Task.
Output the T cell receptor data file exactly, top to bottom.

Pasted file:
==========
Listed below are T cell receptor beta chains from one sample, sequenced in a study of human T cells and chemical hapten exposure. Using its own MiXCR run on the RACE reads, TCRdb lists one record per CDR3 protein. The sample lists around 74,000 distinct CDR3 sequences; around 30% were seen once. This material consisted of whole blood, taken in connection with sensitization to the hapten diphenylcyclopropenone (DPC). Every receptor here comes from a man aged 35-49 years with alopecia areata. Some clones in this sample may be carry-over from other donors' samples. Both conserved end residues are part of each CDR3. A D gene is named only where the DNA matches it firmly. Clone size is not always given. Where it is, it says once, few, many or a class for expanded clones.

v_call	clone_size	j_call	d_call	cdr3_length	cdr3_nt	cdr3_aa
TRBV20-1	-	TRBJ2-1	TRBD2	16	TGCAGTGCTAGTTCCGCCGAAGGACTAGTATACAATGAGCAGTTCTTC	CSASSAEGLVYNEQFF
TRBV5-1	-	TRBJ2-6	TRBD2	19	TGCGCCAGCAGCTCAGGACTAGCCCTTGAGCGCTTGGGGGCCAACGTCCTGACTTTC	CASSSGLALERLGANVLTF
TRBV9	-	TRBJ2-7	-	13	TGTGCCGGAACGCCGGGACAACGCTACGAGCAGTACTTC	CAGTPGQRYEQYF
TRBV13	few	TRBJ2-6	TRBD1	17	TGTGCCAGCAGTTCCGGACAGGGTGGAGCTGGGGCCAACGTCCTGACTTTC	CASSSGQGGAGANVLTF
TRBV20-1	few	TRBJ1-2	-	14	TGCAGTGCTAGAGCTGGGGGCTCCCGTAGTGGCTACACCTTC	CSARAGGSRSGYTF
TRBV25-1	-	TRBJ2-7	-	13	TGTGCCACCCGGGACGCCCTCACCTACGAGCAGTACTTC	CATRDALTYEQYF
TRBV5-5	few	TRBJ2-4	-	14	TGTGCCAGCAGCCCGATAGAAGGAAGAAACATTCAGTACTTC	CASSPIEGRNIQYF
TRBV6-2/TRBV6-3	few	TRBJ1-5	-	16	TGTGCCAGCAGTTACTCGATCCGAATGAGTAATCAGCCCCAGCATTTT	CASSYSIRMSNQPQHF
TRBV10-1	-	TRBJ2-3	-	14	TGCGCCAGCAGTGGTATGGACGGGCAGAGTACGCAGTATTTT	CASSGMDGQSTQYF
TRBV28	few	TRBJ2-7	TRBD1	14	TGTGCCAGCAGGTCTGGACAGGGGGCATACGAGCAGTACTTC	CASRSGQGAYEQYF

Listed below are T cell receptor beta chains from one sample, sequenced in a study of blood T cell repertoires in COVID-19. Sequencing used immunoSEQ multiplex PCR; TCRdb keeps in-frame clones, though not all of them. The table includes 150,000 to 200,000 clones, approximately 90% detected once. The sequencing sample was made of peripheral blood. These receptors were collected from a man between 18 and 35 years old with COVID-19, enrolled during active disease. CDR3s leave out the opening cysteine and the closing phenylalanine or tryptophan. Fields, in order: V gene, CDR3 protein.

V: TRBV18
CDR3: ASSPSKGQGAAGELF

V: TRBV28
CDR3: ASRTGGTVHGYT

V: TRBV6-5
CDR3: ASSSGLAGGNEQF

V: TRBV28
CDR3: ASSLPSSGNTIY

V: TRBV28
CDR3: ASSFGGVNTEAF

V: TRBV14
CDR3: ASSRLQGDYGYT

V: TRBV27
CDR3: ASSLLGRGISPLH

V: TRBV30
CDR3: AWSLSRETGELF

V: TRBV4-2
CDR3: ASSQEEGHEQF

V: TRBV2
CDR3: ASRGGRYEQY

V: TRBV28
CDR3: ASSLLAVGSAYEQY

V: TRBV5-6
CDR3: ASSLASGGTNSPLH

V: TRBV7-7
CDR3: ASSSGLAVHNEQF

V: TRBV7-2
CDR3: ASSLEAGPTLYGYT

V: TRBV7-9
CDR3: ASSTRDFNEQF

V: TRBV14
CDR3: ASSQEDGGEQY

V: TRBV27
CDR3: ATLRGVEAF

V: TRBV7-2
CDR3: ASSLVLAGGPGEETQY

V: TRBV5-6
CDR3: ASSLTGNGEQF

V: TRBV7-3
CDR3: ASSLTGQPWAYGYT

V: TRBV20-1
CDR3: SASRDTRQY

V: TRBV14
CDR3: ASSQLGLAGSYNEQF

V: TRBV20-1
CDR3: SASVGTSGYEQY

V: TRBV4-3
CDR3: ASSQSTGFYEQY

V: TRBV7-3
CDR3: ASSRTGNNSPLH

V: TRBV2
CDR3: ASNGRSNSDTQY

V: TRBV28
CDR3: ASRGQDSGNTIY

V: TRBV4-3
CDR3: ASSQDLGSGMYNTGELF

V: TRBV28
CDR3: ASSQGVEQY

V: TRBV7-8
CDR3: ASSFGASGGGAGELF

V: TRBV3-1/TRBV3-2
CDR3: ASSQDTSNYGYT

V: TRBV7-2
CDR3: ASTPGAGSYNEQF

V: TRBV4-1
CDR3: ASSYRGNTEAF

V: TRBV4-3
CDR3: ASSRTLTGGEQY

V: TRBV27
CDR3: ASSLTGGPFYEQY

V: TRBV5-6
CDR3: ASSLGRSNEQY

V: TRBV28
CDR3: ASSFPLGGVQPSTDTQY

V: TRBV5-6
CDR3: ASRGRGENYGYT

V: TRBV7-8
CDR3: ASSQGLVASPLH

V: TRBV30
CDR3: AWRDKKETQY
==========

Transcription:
Listed below are T cell receptor beta chains from one sample, sequenced in a study of human T cells and chemical hapten exposure. Using its own MiXCR run on the RACE reads, TCRdb lists one record per CDR3 protein. The sample lists around 74,000 distinct CDR3 sequences; around 30% were seen once. This material consisted of whole blood, taken in connection with sensitization to the hapten diphenylcyclopropenone (DPC). Every receptor here comes from a man aged 35-49 years with alopecia areata. Some clones in this sample may be carry-over from other donors' samples. Both conserved end residues are part of each CDR3. A D gene is named only where the DNA matches it firmly. Clone size is not always given. Where it is, it says once, few, many or a class for expanded clones.

v_call	clone_size	j_call	d_call	cdr3_length	cdr3_nt	cdr3_aa
TRBV20-1	-	TRBJ2-1	TRBD2	16	TGCAGTGCTAGTTCCGCCGAAGGACTAGTATACAATGAGCAGTTCTTC	CSASSAEGLVYNEQFF
TRBV5-1	-	TRBJ2-6	TRBD2	19	TGCGCCAGCAGCTCAGGACTAGCCCTTGAGCGCTTGGGGGCCAACGTCCTGACTTTC	CASSSGLALERLGANVLTF
TRBV9	-	TRBJ2-7	-	13	TGTGCCGGAACGCCGGGACAACGCTACGAGCAGTACTTC	CAGTPGQRYEQYF
TRBV13	few	TRBJ2-6	TRBD1	17	TGTGCCAGCAGTTCCGGACAGGGTGGAGCTGGGGCCAACGTCCTGACTTTC	CASSSGQGGAGANVLTF
TRBV20-1	few	TRBJ1-2	-	14	TGCAGTGCTAGAGCTGGGGGCTCCCGTAGTGGCTACACCTTC	CSARAGGSRSGYTF
TRBV25-1	-	TRBJ2-7	-	13	TGTGCCACCCGGGACGCCCTCACCTACGAGCAGTACTTC	CATRDALTYEQYF
TRBV5-5	few	TRBJ2-4	-	14	TGTGCCAGCAGCCCGATAGAAGGAAGAAACATTCAGTACTTC	CASSPIEGRNIQYF
TRBV6-2/TRBV6-3	few	TRBJ1-5	-	16	TGTGCCAGCAGTTACTCGATCCGAATGAGTAATCAGCCCCAGCATTTT	CASSYSIRMSNQPQHF
TRBV10-1	-	TRBJ2-3	-	14	TGCGCCAGCAGTGGTATGGACGGGCAGAGTACGCAGTATTTT	CASSGMDGQSTQYF
TRBV28	few	TRBJ2-7	TRBD1	14	TGTGCCAGCAGGTCTGGACAGGGGGCATACGAGCAGTACTTC	CASRSGQGAYEQYF

Listed below are T cell receptor beta chains from one sample, sequenced in a study of blood T cell repertoires in COVID-19. Sequencing used immunoSEQ multiplex PCR; TCRdb keeps in-frame clones, though not all of them. The table includes 150,000 to 200,000 clones, approximately 90% detected once. The sequencing sample was made of peripheral blood. These receptors were collected from a man between 18 and 35 years old with COVID-19, enrolled during active disease. CDR3s leave out the opening cysteine and the closing phenylalanine or tryptophan. Fields, in order: V gene, CDR3 protein.

V: TRBV18
CDR3: ASSPSKGQGAAGELF

V: TRBV28
CDR3: ASRTGGTVHGYT

V: TRBV6-5
CDR3: ASSSGLAGGNEQF

V: TRBV28
CDR3: ASSLPSSGNTIY

V: TRBV28
CDR3: ASSFGGVNTEAF

V: TRBV14
CDR3: ASSRLQGDYGYT

V: TRBV27
CDR3: ASSLLGRGISPLH

V: TRBV30
CDR3: AWSLSRETGELF

V: TRBV4-2
CDR3: ASSQEEGHEQF

V: TRBV2
CDR3: ASRGGRYEQY

V: TRBV28
CDR3: ASSLLAVGSAYEQY

V: TRBV5-6
CDR3: ASSLASGGTNSPLH

V: TRBV7-7
CDR3: ASSSGLAVHNEQF

V: TRBV7-2
CDR3: ASSLEAGPTLYGYT

V: TRBV7-9
CDR3: ASSTRDFNEQF

V: TRBV14
CDR3: ASSQEDGGEQY

V: TRBV27
CDR3: ATLRGVEAF

V: TRBV7-2
CDR3: ASSLVLAGGPGEETQY

V: TRBV5-6
CDR3: ASSLTGNGEQF

V: TRBV7-3
CDR3: ASSLTGQPWAYGYT

V: TRBV20-1
CDR3: SASRDTRQY

V: TRBV14
CDR3: ASSQLGLAGSYNEQF

V: TRBV20-1
CDR3: SASVGTSGYEQY

V: TRBV4-3
CDR3: ASSQSTGFYEQY

V: TRBV7-3
CDR3: ASSRTGNNSPLH

V: TRBV2
CDR3: ASNGRSNSDTQY

V: TRBV28
CDR3: ASRGQDSGNTIY

V: TRBV4-3
CDR3: ASSQDLGSGMYNTGELF

V: TRBV28
CDR3: ASSQGVEQY

V: TRBV7-8
CDR3: ASSFGASGGGAGELF

V: TRBV3-1/TRBV3-2
CDR3: ASSQDTSNYGYT

V: TRBV7-2
CDR3: ASTPGAGSYNEQF

V: TRBV4-1
CDR3: ASSYRGNTEAF

V: TRBV4-3
CDR3: ASSRTLTGGEQY

V: TRBV27
CDR3: ASSLTGGPFYEQY

V: TRBV5-6
CDR3: ASSLGRSNEQY

V: TRBV28
CDR3: ASSFPLGGVQPSTDTQY

V: TRBV5-6
CDR3: ASRGRGENYGYT

V: TRBV7-8
CDR3: ASSQGLVASPLH

V: TRBV30
CDR3: AWRDKKETQY